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First normal flows in 98’— Chesapeake Bay and Potomac River Back to Normal in April
Released: 5/1/1998

Contact Information:
U.S. Department of the Interior, U.S. Geological Survey
Office of Communication
119 National Center
Reston, VA 20192
Gary Fisher 1-click interview
Phone: 410-238-4259 | FAX: 410-238-4210




Streamflow in April into the Chesapeake Bay was about 115 billion gallons per day (bgd) and flow in the Potomac River was about 19 bgd, in the normal range for the first time in 1998. Hydrologists at the U.S. Geological Survey state that, while flows are still above average, they are well within normal expected limits.

For the first four months of 1998, the average daily flow in the Potomac River at Little Falls near Washington, D.C., was 28.6 bgd, nearly two and a half times higher than last year’s four-month daily flow of 12.1 bgd. Contents of the Baltimore reservoir system are at about average levels (85,660 million gallons at month’s end). Ground-water levels are above normal throughout the Chesapeake Bay watershed.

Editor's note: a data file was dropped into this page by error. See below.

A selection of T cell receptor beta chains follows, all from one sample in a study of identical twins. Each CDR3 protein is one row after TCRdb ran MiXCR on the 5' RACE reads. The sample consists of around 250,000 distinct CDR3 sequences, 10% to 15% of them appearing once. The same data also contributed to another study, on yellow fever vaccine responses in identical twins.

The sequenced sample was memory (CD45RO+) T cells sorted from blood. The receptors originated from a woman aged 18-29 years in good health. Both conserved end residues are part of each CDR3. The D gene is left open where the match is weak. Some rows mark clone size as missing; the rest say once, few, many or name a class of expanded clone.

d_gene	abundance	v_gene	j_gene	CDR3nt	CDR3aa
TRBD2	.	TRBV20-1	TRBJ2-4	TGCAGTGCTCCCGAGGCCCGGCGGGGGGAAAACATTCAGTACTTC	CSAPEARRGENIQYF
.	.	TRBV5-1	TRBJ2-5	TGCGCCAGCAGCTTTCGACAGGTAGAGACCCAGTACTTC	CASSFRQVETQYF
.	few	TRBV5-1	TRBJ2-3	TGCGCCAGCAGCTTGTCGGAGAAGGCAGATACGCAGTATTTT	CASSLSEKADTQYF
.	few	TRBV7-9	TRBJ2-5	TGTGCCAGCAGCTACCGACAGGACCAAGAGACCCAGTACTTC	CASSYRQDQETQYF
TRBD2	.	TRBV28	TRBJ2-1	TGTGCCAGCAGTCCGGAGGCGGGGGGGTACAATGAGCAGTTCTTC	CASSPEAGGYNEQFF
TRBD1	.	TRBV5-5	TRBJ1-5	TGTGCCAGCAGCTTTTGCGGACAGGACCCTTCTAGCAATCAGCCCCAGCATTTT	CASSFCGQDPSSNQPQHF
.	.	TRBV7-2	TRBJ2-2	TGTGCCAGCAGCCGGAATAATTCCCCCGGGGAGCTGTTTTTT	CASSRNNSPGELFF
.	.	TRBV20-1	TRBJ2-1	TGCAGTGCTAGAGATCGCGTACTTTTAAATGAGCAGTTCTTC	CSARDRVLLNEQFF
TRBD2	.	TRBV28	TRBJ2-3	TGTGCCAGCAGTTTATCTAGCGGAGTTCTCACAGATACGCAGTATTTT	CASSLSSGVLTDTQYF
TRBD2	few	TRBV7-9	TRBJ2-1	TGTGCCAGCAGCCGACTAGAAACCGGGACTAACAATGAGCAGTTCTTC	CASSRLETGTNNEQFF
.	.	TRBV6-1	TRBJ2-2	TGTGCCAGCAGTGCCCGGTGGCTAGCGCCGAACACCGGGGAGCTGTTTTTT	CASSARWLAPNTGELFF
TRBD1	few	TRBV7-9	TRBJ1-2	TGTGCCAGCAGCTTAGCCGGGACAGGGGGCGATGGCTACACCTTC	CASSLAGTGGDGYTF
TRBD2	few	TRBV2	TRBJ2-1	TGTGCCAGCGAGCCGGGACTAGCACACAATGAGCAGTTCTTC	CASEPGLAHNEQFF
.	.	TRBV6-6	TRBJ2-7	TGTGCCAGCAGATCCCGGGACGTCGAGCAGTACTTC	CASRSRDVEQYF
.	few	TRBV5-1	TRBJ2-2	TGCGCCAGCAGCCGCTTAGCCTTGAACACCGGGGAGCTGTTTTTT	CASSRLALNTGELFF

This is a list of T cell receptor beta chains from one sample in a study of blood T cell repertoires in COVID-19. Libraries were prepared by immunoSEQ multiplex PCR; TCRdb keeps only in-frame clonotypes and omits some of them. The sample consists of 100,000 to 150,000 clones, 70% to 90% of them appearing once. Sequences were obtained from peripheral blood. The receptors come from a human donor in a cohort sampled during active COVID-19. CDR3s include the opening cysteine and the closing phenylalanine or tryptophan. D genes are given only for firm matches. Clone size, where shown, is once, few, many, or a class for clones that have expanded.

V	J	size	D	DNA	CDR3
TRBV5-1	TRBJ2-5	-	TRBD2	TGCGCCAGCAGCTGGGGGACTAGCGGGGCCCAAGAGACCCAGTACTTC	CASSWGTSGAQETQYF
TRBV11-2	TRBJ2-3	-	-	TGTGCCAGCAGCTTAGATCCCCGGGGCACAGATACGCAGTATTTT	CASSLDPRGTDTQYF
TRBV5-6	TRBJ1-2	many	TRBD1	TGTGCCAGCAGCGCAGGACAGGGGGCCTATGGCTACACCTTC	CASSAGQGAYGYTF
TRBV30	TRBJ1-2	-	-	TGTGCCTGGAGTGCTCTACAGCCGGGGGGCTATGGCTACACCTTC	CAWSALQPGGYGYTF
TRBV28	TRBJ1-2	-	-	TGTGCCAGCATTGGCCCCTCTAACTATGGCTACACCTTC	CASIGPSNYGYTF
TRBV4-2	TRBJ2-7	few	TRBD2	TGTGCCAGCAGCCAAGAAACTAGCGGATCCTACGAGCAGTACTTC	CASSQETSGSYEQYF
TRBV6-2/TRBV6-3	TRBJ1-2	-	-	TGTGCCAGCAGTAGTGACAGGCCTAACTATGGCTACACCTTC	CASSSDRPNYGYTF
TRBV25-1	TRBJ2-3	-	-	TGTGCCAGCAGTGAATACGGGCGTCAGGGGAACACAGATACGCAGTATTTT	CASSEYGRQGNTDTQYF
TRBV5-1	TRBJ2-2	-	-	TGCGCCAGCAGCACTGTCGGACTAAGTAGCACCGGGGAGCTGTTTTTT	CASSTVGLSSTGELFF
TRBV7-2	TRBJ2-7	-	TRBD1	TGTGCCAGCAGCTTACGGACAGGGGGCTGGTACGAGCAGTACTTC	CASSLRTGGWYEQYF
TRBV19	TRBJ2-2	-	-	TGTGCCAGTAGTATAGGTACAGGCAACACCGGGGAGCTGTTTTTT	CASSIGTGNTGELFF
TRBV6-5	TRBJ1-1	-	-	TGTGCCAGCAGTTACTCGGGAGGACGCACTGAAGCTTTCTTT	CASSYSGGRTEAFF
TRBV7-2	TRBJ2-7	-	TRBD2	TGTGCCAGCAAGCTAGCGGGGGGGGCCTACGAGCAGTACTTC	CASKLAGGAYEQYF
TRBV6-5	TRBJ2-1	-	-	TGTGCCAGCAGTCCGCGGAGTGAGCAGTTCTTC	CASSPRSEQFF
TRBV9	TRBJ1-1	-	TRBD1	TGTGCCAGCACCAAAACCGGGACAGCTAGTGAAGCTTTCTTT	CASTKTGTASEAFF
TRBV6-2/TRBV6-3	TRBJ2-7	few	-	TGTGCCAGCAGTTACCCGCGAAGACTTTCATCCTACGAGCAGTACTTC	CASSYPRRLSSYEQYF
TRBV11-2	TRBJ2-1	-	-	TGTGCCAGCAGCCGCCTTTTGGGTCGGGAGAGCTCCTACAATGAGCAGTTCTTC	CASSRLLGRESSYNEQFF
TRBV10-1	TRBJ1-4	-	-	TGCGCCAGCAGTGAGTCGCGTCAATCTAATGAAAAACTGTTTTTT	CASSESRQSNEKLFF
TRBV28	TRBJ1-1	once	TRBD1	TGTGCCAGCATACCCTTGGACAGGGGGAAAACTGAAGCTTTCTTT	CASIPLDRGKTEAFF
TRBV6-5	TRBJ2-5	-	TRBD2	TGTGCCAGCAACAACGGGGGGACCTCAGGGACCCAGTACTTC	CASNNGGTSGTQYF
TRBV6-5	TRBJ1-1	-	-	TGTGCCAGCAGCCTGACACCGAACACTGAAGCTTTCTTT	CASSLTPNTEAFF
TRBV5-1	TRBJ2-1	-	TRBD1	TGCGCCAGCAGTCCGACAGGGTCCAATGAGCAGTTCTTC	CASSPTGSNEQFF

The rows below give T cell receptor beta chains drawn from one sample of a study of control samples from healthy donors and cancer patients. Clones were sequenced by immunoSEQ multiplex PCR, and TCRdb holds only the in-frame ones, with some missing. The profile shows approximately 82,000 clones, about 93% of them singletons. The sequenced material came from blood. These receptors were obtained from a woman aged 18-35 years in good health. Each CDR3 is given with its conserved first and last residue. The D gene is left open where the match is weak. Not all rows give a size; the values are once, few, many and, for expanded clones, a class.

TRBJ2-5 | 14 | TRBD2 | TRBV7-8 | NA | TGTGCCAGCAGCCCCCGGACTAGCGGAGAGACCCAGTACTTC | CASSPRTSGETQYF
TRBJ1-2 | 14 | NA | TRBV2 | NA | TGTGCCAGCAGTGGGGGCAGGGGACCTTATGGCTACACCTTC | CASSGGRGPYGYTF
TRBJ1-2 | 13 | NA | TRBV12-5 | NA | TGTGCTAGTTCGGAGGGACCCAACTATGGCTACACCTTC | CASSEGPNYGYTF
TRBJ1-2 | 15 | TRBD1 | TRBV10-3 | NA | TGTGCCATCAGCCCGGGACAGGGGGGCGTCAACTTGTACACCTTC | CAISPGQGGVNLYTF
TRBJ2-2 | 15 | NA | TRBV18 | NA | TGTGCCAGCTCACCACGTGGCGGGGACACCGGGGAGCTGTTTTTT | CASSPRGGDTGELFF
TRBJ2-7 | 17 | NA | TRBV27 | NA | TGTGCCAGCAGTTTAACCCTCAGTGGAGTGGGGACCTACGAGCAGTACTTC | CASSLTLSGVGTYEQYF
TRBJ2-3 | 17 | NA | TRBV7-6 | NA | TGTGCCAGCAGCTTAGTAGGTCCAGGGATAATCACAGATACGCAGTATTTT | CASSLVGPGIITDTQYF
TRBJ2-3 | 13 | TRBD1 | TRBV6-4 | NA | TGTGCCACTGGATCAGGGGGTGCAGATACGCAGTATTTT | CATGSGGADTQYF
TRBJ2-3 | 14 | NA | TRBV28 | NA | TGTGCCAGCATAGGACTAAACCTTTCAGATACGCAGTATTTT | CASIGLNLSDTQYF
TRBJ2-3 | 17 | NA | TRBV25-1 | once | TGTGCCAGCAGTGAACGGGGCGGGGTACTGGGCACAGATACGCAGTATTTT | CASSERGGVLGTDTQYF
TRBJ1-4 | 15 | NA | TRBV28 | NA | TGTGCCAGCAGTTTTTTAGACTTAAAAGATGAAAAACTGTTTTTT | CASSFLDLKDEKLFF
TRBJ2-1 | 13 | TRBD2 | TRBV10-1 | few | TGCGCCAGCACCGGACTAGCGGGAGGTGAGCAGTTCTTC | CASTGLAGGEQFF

All of the above add up to the following: the Chesapeake Bay region is well supplied with water as we head into the usually dry months of summer.

Another result of the high flows is that large amounts of nutrients and sediment have been delivered into the Chesapeake Bay. Increased nutrient pollution can cause algal blooms and is believed to contribute to the occurrence of Pfiesteria piscicida. Algal blooms, along with high sediment loads, can decrease the amount of light that is available for underwater grasses and plants. The grasses and plants are important habitat for crabs and a food source for waterfowl. Also, when algae die and decay, they use up oxygen in the water. When oxygen in the water gets too low, the living resources of the bay can be at risk.

Real-time flow data is available from the USGS on the world wide web at http://md.usgs.gov/rt-cgi/gen_tbl_pg.


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